I have had my laptop stolen once, about seven years ago, from the trunk of a locked car parked at a shopping mall. You never forget that experience of being violated, of being stupid. (And it seems to be getting more common, according to this story in the LA Times last year where thieves follow customers buying new PCs home from Apple Stores.)

There are many “phone home” products or services designed to track down a stolen laptop and help authorities recover them, including:

A new entry to this market is from Blackblaze, an online storage vendor. As part of their $5/month backup plan, you can now track your laptop’s last location. If you are considering using a new backup service, it might be worth checking out.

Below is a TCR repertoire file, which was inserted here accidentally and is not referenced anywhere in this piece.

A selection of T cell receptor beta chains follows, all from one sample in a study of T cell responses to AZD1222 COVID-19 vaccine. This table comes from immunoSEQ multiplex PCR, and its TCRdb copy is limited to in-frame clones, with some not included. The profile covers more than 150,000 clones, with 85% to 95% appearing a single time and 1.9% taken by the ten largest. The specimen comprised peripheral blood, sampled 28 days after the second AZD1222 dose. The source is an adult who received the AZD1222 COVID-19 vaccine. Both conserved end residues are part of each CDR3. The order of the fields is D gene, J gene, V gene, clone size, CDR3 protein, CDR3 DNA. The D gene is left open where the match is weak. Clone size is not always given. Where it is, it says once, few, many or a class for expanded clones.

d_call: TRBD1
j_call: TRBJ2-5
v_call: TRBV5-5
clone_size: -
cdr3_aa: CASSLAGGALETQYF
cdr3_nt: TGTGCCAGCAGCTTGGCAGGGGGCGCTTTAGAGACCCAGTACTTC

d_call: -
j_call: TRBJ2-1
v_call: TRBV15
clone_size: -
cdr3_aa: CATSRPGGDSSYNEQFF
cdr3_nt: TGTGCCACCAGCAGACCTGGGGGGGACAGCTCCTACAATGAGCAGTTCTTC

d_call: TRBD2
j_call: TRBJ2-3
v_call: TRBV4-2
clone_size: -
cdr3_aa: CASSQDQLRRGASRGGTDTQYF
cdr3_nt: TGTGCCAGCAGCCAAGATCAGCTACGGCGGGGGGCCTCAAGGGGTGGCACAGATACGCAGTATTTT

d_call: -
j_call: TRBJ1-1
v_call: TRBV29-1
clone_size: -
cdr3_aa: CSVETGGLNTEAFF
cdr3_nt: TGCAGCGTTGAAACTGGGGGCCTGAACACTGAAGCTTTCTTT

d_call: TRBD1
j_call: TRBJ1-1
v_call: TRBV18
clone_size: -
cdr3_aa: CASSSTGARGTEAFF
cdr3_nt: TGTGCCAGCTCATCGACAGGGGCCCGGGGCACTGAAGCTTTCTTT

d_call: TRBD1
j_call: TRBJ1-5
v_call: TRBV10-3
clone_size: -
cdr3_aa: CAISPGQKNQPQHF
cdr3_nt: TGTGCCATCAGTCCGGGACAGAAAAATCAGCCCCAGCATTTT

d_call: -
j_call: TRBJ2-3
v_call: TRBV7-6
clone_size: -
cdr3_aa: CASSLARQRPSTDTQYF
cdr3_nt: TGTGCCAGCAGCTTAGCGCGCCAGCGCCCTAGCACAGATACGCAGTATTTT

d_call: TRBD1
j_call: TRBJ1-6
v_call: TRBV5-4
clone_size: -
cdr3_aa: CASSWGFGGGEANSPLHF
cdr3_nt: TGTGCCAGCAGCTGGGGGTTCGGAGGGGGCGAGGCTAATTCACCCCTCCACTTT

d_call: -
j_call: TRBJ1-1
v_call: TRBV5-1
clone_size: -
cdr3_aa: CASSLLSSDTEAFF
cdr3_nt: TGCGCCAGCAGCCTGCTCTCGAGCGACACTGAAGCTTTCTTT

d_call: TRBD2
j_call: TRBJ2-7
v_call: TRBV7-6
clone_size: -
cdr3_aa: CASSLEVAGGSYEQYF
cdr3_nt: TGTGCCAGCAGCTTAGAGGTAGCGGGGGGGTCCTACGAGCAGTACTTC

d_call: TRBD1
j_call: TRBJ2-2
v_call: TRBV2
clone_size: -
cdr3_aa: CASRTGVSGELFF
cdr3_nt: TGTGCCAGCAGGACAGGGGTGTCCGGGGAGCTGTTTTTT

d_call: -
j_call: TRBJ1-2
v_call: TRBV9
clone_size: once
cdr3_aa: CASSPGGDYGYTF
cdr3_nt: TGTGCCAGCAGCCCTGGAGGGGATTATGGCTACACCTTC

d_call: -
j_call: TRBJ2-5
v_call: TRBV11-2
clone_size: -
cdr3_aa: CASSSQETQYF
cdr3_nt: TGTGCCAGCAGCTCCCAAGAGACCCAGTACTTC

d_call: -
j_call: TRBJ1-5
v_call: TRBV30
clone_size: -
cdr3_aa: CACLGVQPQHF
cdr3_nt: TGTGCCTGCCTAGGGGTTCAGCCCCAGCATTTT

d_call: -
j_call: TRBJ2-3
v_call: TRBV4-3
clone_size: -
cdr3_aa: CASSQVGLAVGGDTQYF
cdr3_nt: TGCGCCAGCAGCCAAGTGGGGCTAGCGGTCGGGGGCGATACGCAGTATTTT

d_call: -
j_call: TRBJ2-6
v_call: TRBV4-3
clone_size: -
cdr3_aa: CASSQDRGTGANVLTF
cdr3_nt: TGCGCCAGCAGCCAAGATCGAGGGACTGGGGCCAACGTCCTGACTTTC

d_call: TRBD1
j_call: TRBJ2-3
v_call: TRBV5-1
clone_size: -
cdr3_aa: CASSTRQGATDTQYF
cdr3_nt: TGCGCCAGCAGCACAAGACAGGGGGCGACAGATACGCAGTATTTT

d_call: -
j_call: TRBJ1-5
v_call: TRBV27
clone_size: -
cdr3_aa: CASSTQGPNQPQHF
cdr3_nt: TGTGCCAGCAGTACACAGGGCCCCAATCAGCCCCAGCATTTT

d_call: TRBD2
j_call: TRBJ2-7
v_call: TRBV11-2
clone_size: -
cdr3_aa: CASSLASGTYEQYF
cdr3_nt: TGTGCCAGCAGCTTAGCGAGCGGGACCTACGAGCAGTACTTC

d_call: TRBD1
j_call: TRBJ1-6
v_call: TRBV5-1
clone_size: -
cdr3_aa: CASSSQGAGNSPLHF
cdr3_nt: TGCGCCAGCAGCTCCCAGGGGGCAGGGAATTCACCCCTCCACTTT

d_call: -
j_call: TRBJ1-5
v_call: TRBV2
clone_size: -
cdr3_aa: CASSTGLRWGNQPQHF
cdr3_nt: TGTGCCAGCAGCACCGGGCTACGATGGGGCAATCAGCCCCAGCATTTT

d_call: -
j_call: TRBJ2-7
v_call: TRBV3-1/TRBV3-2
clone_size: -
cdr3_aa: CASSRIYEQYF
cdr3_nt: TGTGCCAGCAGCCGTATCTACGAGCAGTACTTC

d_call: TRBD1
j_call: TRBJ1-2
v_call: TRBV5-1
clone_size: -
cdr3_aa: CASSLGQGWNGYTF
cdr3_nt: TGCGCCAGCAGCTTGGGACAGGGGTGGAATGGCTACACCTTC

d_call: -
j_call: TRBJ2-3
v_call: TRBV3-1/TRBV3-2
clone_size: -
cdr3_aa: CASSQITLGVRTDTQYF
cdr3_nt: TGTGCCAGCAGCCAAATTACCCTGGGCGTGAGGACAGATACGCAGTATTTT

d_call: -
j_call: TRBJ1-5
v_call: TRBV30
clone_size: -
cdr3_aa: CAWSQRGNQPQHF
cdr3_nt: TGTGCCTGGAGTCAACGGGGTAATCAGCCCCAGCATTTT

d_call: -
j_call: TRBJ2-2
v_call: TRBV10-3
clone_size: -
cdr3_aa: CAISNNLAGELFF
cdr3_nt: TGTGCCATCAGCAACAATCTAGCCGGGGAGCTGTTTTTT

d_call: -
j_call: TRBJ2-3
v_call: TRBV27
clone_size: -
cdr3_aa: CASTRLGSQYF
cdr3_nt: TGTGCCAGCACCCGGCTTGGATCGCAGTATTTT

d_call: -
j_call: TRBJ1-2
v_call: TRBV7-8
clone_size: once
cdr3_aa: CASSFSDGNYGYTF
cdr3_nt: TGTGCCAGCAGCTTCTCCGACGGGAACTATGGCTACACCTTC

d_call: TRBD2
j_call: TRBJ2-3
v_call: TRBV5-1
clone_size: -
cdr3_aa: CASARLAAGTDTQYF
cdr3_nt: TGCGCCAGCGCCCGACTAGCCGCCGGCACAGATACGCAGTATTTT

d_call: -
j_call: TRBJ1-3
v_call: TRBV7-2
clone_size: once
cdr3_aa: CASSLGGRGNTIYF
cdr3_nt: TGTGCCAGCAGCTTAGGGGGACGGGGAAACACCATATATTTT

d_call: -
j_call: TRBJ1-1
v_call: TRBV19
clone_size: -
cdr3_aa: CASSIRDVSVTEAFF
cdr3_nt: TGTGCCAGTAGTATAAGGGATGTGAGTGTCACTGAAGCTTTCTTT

There are several issues with enterprise IT shops using these services, most of which are designed for consumers. The tools lack central monitoring (although LoJack Complete does and is worth looking at). An alternative to using these “phone home” services include central imaging tools like Symantec Altiris and Kaseya, although you will need to program and customize them to handle these sorts of situations. Also, do check to ensure that the features promised on the Windows version are close to what are offered on the Mac side: some services don’t quite achieve parity. (LoJack’s Mac version doesn’t include the special embedded BIOS agent that comes with their Windows product, as an example.)